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Brené Brown: The power of vulnerability

Brené Brown: The power of vulnerability
Brené Brown studies human connection — our ability to empathize, belong, love. In a poignant, funny talk, she shares a deep insight from her research, one that sent her on a personal quest to know herself as well as to understand humanity. A talk to share. (Filmed at TEDxHouston.) pin This talk was presented to a local audience at TEDxHouston, an independent event. TED editors featured it among our selections on the home page.

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Monique Pinçon-Charlot : « La violence des riches atteint les gens au plus profond de leur esprit et de leur corps Basta ! : Qu’est-ce qu’un riche, en France, aujourd’hui ? Monique Pinçon-Charlot [1] : Près de 10 millions de Français vivent aujourd’hui en-dessous du seuil de pauvreté. Celui-ci est défini très précisément. Mais il n’existe pas de « seuil de richesse ».

Editing Your Life's Stories Can Create Happier Endings It was a rainy night in October when my nephew Lewis passed the Frankenstein statue standing in front of a toy store. The 2 1/2-year-old boy didn't see the monster at first, and when he turned around, he was only inches from Frankenstein's green face, bloodshot eyes and stitched-up skin. The 4-foot-tall monster terrified my nephew so much that he ran deep into the toy store. And on the way back out, he simply couldn't face the statue. He jumped into his mother's arms and had to bury his head in her shoulder. For hours after the incident, Lewis was stuck.

Philosopher Martha Nussbaum on How to Live with Our Human Fragility by Maria Popova “To be a good human being is to have a kind of openness to the world, an ability to trust uncertain things beyond your own control.” In 1988, Bill Moyers produced a series of intelligent, inspiring, provocative conversations with a diverse set of cultural icons, ranging from Isaac Asimov to Noam Chomsky to Chinua Achebe. It was unlike any public discourse to have ever graced the national television airwaves before. The following year, the interviews were transcribed and collected in the magnificent tome Bill Moyers: A World of Ideas (public library). But for all its evenness of brilliance, one conversation in the series stands out for its depth, dimension, intensity, and timelessness — that with philosopher Martha Nussbaum, one of the most remarkable and luminous minds of our time, who sat down to talk with Moyers shortly after the publication of her enormously stimulating book The Fragility of Goodness: Luck and Ethics in Greek Tragedy and Philosophy.

How to beat loneliness Loneliness is a subjective feeling. You may be surrounded by other people, friends, family, workmates — yet still feel emotionally or socially disconnected from those around you. Other people are not guaranteed to shield us against the raw emotional pain that loneliness inflicts.

'I Regret Everything': Toni Morrison Looks Back On Her Personal Life This is FRESH AIR. I’m Dave Davies in for Terry Gross, who’s off this week. Our guest, Toni Morrison, is one of the most celebrated writers of our time. She won a Pulitzer Prize for fiction in 1988 for her novel "Beloved" about a former slave looking back on her life after the Civil War. In 1993, she became the first African-American woman to win the Nobel Prize for Literature.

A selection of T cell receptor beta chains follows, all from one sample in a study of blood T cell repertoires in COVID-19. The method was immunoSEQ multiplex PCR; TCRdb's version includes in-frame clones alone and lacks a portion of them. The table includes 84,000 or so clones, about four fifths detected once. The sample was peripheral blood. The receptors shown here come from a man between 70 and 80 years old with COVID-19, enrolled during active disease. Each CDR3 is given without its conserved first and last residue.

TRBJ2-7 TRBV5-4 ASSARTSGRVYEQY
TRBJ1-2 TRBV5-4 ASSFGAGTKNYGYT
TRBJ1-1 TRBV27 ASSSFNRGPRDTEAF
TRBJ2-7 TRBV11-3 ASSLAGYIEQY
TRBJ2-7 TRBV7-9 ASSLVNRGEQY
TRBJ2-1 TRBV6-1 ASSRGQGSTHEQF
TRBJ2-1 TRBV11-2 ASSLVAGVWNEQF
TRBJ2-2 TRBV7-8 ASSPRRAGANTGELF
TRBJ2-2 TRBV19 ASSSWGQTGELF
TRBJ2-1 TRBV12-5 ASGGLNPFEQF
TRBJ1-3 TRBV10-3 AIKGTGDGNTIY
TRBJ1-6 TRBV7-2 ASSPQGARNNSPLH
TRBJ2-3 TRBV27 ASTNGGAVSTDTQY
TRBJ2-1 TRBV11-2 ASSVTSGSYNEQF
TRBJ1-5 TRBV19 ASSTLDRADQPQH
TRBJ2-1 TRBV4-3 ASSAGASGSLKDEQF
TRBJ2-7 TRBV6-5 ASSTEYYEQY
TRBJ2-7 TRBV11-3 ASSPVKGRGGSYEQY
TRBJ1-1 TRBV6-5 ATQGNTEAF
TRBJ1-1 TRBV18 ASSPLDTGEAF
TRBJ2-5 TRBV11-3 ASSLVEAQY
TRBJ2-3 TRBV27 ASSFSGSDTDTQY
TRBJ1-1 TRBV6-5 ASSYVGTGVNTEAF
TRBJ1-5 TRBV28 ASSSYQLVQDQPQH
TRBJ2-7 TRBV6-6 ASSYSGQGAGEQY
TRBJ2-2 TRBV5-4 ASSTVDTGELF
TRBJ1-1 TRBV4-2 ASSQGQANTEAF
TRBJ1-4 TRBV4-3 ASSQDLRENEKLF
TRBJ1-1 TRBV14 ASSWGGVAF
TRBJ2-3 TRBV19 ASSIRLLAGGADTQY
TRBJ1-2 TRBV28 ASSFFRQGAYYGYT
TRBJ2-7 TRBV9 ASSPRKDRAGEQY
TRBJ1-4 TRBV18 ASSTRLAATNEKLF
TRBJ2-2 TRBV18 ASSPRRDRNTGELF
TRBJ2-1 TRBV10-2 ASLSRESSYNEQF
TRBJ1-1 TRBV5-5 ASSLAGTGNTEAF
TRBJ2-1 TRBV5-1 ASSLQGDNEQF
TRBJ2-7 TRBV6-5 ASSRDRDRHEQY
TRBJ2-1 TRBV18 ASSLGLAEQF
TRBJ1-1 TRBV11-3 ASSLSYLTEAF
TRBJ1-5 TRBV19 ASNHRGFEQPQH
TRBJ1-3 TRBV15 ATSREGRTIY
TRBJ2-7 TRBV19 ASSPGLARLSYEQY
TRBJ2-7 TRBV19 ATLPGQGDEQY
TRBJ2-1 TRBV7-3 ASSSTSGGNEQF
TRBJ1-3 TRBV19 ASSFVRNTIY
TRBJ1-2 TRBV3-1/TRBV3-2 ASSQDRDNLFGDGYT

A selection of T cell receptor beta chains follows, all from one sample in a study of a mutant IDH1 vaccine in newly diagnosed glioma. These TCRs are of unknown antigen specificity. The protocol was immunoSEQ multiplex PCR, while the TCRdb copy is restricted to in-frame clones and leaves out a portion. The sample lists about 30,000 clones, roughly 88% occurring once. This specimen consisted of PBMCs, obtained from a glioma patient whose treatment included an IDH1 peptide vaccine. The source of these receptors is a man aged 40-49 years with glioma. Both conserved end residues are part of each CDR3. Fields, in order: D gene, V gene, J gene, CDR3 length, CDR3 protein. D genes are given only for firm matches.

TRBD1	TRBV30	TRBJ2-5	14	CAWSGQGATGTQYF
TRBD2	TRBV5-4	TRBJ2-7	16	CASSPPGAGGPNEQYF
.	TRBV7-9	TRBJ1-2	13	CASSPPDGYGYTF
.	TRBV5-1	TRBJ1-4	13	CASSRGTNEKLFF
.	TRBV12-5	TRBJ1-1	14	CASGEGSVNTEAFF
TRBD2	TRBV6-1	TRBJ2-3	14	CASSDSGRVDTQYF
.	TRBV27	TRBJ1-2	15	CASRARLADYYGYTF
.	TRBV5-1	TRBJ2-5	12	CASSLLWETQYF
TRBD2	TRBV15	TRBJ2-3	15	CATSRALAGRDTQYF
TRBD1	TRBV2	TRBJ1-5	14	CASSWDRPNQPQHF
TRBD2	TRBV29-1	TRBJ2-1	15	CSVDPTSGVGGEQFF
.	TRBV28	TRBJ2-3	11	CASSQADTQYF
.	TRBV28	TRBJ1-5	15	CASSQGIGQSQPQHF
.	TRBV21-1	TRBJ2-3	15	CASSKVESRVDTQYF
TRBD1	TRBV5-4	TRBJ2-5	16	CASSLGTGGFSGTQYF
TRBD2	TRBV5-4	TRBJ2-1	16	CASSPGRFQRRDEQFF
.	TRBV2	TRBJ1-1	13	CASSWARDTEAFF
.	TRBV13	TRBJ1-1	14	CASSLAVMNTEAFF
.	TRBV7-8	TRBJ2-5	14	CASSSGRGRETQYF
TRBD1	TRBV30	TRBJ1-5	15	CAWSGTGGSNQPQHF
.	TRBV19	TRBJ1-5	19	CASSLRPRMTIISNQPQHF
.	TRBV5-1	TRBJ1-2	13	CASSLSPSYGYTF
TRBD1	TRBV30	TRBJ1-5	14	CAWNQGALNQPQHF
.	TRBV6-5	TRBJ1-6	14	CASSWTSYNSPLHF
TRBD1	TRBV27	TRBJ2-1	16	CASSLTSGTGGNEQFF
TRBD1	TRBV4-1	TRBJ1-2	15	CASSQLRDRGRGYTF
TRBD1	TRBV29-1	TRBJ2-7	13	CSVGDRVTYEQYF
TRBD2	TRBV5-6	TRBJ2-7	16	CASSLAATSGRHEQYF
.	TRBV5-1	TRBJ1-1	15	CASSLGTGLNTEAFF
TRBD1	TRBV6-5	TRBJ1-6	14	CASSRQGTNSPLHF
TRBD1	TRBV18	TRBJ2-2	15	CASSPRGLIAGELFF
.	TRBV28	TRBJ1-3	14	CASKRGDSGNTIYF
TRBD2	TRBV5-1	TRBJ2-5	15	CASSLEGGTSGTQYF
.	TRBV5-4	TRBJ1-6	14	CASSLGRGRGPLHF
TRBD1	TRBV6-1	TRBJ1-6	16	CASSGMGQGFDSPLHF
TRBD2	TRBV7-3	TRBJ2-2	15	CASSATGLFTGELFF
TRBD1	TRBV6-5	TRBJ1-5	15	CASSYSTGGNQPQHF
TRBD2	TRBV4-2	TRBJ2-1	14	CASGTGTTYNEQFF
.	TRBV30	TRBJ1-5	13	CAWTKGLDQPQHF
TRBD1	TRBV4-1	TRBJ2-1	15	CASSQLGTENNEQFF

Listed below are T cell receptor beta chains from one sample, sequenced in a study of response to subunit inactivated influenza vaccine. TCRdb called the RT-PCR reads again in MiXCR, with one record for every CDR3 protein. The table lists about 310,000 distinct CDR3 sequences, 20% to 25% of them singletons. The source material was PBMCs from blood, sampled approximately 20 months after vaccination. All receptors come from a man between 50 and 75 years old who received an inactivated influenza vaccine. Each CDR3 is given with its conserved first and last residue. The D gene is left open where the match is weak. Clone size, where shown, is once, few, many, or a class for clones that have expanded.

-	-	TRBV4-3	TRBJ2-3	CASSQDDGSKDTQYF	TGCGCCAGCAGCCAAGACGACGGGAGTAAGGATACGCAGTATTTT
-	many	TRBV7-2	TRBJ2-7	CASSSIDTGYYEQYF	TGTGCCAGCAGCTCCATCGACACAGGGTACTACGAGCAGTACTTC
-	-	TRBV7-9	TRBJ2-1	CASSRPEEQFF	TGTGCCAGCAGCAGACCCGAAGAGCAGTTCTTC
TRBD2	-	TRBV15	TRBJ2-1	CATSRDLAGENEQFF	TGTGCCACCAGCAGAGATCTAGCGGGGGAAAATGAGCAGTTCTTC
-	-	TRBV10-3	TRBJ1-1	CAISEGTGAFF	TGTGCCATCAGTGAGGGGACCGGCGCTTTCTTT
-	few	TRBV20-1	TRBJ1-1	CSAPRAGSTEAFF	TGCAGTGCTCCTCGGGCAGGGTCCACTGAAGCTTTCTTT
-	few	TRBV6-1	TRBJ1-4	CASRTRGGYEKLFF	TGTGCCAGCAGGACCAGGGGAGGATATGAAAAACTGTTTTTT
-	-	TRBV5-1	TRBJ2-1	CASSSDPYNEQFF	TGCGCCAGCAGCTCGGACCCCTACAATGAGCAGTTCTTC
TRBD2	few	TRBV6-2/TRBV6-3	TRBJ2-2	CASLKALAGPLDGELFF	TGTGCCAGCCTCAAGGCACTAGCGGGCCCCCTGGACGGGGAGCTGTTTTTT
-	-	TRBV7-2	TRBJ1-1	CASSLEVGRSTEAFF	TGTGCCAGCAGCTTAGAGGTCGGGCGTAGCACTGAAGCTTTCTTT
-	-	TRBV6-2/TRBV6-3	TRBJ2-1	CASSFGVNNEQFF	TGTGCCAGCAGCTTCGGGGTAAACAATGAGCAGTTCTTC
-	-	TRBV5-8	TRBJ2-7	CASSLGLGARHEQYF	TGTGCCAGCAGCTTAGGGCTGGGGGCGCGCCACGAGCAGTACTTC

Does Teaching Kids To Get 'Gritty' Help Them Get Ahead? hide captionAt the Lenox Academy in Brooklyn, N.Y., educators try to teach kids to see struggle as a normal part of learning. Tovia Smith/NPR At the Lenox Academy in Brooklyn, N.Y., educators try to teach kids to see struggle as a normal part of learning. Tovia Smith reported this audio story in two parts on Morning Edition and All Things Considered. To hear Part One, click 'Listen To The Story' above. The Secret Lives of Stories: Rewriting Our Personal Narratives Around the time our daughter turned four, she started making what seemed like odd requests. “Tell me about the sad parts of your life,” she would say at the dinner table. Or, “Tell me about the scary parts of your life.” This phase went on for a while. Teaching with Heart and Soul by Parker J. Palmer Those lines (not least, the feisty assertion that “Porter took his failure very well…”), speak deeply to me about the theme of this issue: teaching in ways “that enhance the human condition and advance social justice.” Those lines fill me with gratitude for all the Mr.

Change your Story, Change your Life If you want to change something in your life, a way to start is to change your story. Start telling a different story. You can live yourself into a new reality by deciding on a different ending to your narrative. You can give your power away, or you can take your power back. Conversation: Jonathan Gottschall, Author of 'The Storytelling Animal' Now this is a story all about how… we tell stories. Whether it’s the Fresh Prince’s fights on a Philadelphia playground or Odysseus’ struggles at sea, stories have always captivated our attention, and narrative plays a central role in what makes us human. In his new book, “The Storytelling Animal,” Jonathan Gottschall explores the art of telling tales and the science behind what’s at work in our minds when we hear things like, “Once upon a time.” “Little children come into the world and they learn to make up stories, to tell stories, to live inside stories, and then make beleive by nature, but not by nurture,” Gottschall said. “It’s as natural and as reflexive for them as breathing.” Gottschall writes, “[N]othing so central to the human condition is so incompletely understood.”